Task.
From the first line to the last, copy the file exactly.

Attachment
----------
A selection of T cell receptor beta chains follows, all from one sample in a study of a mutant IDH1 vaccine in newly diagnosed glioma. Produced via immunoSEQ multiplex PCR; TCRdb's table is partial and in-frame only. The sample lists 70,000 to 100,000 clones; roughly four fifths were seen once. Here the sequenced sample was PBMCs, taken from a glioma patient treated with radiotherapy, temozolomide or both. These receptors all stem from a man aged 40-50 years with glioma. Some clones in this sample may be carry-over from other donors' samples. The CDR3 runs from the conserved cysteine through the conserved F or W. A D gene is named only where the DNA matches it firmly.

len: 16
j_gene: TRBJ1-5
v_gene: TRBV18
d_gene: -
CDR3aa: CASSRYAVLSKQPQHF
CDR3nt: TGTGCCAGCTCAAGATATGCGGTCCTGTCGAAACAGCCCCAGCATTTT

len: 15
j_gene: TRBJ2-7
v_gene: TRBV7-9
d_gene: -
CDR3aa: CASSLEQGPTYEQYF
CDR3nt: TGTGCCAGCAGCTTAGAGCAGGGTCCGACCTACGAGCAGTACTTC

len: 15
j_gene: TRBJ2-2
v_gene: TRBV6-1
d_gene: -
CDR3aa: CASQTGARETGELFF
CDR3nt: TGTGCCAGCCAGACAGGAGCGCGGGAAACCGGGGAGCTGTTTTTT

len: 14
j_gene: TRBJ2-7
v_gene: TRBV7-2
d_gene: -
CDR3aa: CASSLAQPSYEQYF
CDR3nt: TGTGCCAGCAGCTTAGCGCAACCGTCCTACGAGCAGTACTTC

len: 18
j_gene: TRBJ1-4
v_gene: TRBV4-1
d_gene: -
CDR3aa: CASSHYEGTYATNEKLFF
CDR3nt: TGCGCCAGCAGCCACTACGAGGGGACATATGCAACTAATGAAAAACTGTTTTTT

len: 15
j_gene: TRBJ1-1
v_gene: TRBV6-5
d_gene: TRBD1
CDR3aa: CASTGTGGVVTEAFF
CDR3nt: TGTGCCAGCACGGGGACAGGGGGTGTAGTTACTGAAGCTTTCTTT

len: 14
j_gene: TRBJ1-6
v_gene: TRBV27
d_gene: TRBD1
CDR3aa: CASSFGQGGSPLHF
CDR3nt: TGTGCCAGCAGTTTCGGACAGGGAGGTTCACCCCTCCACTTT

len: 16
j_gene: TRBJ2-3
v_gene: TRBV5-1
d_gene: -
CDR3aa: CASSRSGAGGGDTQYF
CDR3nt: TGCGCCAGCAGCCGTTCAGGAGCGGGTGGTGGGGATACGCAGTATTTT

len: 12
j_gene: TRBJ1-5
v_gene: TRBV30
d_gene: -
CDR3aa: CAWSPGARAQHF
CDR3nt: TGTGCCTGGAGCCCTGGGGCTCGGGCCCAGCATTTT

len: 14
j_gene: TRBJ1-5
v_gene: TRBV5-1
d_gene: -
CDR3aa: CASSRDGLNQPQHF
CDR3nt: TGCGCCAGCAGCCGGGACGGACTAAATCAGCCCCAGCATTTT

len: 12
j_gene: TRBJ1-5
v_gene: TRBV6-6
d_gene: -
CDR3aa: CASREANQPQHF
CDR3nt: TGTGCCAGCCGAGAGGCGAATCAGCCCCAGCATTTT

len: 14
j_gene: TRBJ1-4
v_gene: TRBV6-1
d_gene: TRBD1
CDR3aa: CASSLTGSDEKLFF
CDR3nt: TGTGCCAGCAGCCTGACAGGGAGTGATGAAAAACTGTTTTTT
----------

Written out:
A selection of T cell receptor beta chains follows, all from one sample in a study of a mutant IDH1 vaccine in newly diagnosed glioma. Produced via immunoSEQ multiplex PCR; TCRdb's table is partial and in-frame only. The sample lists 70,000 to 100,000 clones; roughly four fifths were seen once. Here the sequenced sample was PBMCs, taken from a glioma patient treated with radiotherapy, temozolomide or both. These receptors all stem from a man aged 40-50 years with glioma. Some clones in this sample may be carry-over from other donors' samples. The CDR3 runs from the conserved cysteine through the conserved F or W. A D gene is named only where the DNA matches it firmly.

len: 16
j_gene: TRBJ1-5
v_gene: TRBV18
d_gene: -
CDR3aa: CASSRYAVLSKQPQHF
CDR3nt: TGTGCCAGCTCAAGATATGCGGTCCTGTCGAAACAGCCCCAGCATTTT

len: 15
j_gene: TRBJ2-7
v_gene: TRBV7-9
d_gene: -
CDR3aa: CASSLEQGPTYEQYF
CDR3nt: TGTGCCAGCAGCTTAGAGCAGGGTCCGACCTACGAGCAGTACTTC

len: 15
j_gene: TRBJ2-2
v_gene: TRBV6-1
d_gene: -
CDR3aa: CASQTGARETGELFF
CDR3nt: TGTGCCAGCCAGACAGGAGCGCGGGAAACCGGGGAGCTGTTTTTT

len: 14
j_gene: TRBJ2-7
v_gene: TRBV7-2
d_gene: -
CDR3aa: CASSLAQPSYEQYF
CDR3nt: TGTGCCAGCAGCTTAGCGCAACCGTCCTACGAGCAGTACTTC

len: 18
j_gene: TRBJ1-4
v_gene: TRBV4-1
d_gene: -
CDR3aa: CASSHYEGTYATNEKLFF
CDR3nt: TGCGCCAGCAGCCACTACGAGGGGACATATGCAACTAATGAAAAACTGTTTTTT

len: 15
j_gene: TRBJ1-1
v_gene: TRBV6-5
d_gene: TRBD1
CDR3aa: CASTGTGGVVTEAFF
CDR3nt: TGTGCCAGCACGGGGACAGGGGGTGTAGTTACTGAAGCTTTCTTT

len: 14
j_gene: TRBJ1-6
v_gene: TRBV27
d_gene: TRBD1
CDR3aa: CASSFGQGGSPLHF
CDR3nt: TGTGCCAGCAGTTTCGGACAGGGAGGTTCACCCCTCCACTTT

len: 16
j_gene: TRBJ2-3
v_gene: TRBV5-1
d_gene: -
CDR3aa: CASSRSGAGGGDTQYF
CDR3nt: TGCGCCAGCAGCCGTTCAGGAGCGGGTGGTGGGGATACGCAGTATTTT

len: 12
j_gene: TRBJ1-5
v_gene: TRBV30
d_gene: -
CDR3aa: CAWSPGARAQHF
CDR3nt: TGTGCCTGGAGCCCTGGGGCTCGGGCCCAGCATTTT

len: 14
j_gene: TRBJ1-5
v_gene: TRBV5-1
d_gene: -
CDR3aa: CASSRDGLNQPQHF
CDR3nt: TGCGCCAGCAGCCGGGACGGACTAAATCAGCCCCAGCATTTT

len: 12
j_gene: TRBJ1-5
v_gene: TRBV6-6
d_gene: -
CDR3aa: CASREANQPQHF
CDR3nt: TGTGCCAGCCGAGAGGCGAATCAGCCCCAGCATTTT

len: 14
j_gene: TRBJ1-4
v_gene: TRBV6-1
d_gene: TRBD1
CDR3aa: CASSLTGSDEKLFF
CDR3nt: TGTGCCAGCAGCCTGACAGGGAGTGATGAAAAACTGTTTTTT